According to Northumberland County Controller Tony Phillips, the county primarily uses four constables - Larry Rompallo, Glenn Masser, Harold "Butch" Showers and Ryan Hays - to transport prisoners to and from legal proceedings.
Phillips said. in 2011, county constable expenses, including time and mileage, totaled $134,478.38. He said revenue (fines and court costs) generated by using constables in 2011 was $29,644.50 last year, leaving a deficit of $104,833.88.
Shamokin Mayor George Rozinskie said, "I think it's a bad idea because we don't have the personnel to be transporting these people."
Rompallo, a 15-year state constable assigned to transport prisoners for hearings and arraignments at the office of Magisterial District Judge Hugh Jones in Mount Carmel, said there are a total of seven certified constables in the county who transport prisoners.
He said state constables are elected every six years.
They must pay for their own uniforms, equipment including vehicles, guns, batons and mace, liability insurance ($500 per year) and a couple hundred dollar bonding fee. "We pay for everything. It probably cost me approximately $2,000 to get started as a constable," Rompallo said.
Rompallo said state constables must complete 80 hours of education to become certified by the Pennsylvania Commission on Crime and Delinquency and an additional 40 hours to obtain firearms certification. Every year, they are required to complete 20 hours each of continuing education and firearms certification.
In addition to transporting prisoners, constables also serve warrants for criminal, traffic and non-traffic offenses, complete paperwork for civil cases and magisterial court, issue notices in landlord/tenant cases, perform evictions or orders of possession, and orders of execution for sheriff sales.
Traffic and non-traffic warrants are served through the offices of the magisterial district judges, while criminal warrants go through the county.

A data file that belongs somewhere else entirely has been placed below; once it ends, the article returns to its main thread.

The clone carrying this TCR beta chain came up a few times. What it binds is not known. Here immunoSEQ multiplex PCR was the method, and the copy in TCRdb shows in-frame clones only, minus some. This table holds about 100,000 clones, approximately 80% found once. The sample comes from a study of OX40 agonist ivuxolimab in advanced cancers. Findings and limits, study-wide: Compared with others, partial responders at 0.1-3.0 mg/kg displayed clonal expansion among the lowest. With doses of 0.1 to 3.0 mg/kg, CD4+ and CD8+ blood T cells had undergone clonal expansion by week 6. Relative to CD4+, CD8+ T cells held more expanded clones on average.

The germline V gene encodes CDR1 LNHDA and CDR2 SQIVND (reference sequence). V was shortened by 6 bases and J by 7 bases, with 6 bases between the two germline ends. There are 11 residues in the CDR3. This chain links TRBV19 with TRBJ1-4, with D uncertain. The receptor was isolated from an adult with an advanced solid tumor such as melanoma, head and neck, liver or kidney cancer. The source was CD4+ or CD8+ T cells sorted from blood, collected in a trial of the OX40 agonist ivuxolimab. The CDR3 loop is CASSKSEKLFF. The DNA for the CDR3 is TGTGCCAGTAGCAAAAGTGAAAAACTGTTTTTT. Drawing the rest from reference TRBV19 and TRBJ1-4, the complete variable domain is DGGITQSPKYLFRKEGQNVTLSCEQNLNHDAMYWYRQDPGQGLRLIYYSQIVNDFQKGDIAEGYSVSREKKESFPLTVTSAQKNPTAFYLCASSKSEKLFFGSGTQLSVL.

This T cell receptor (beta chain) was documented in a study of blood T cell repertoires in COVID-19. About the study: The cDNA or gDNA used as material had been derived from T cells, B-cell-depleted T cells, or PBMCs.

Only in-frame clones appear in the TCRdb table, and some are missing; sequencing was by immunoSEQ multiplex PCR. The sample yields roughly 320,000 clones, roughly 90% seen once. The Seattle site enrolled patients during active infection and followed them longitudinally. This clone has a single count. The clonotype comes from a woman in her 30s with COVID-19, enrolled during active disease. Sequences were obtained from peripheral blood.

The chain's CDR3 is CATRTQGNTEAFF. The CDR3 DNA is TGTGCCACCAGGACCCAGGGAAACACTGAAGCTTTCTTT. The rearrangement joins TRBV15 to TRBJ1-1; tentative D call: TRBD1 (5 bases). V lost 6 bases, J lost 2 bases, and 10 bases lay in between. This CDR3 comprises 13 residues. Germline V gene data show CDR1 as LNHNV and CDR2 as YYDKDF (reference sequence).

"We can go anywhere in the state to serve warrants," Rompallo said. "That's the advantage of having state constables."
He said there is no regular starting or ending time for constables because they don't know when they are going to be called to pick up defendants or serve warrants.
Rompallo and fellow state constable Glenn Masser are not in favor of losing their transporting duties.
Masser, who has been a constable for 21 years and works out of the office of Magisterial District Judge John Gembic III of Shamokin, said, "The commissioners are passing the buck onto the municipalities that don't have the authority to recoup money from defendants."
Rompallo said, "Our fees would be covered if the defendants paid their fines and costs, but I'll have to live with whatever decision they (commissioners) make."
According to figures provided to him by Phillips, Mount Carmel Borough Manager Edward Cuff III said $3,650 and $41,969 was spent in 2010 and 2011, respectively, in Jones' magisterial district, which covers Mount Carmel, Mount Carmel Township, Kulpmont, East and West Cameron townships, Ralpho Township, Marion Heights, Riverside and Rush Township.
Based on those figures and the fact that Mount Carmel and Mount Carmel Township police file the majority of criminal complaints at Jones' office, Cuff estimated the borough would have to budget at least $40,000 in next year's spending plan to cover the cost of having police transport prisoners to and from arraignments and preliminary hearings.
Currently, the borough and other local communities don't pay anything for constable services.
Mount Carmel Police Chief Todd Owens believes the commissioners should reconsider their decision and try to resolve the problem of losing money with another alternative.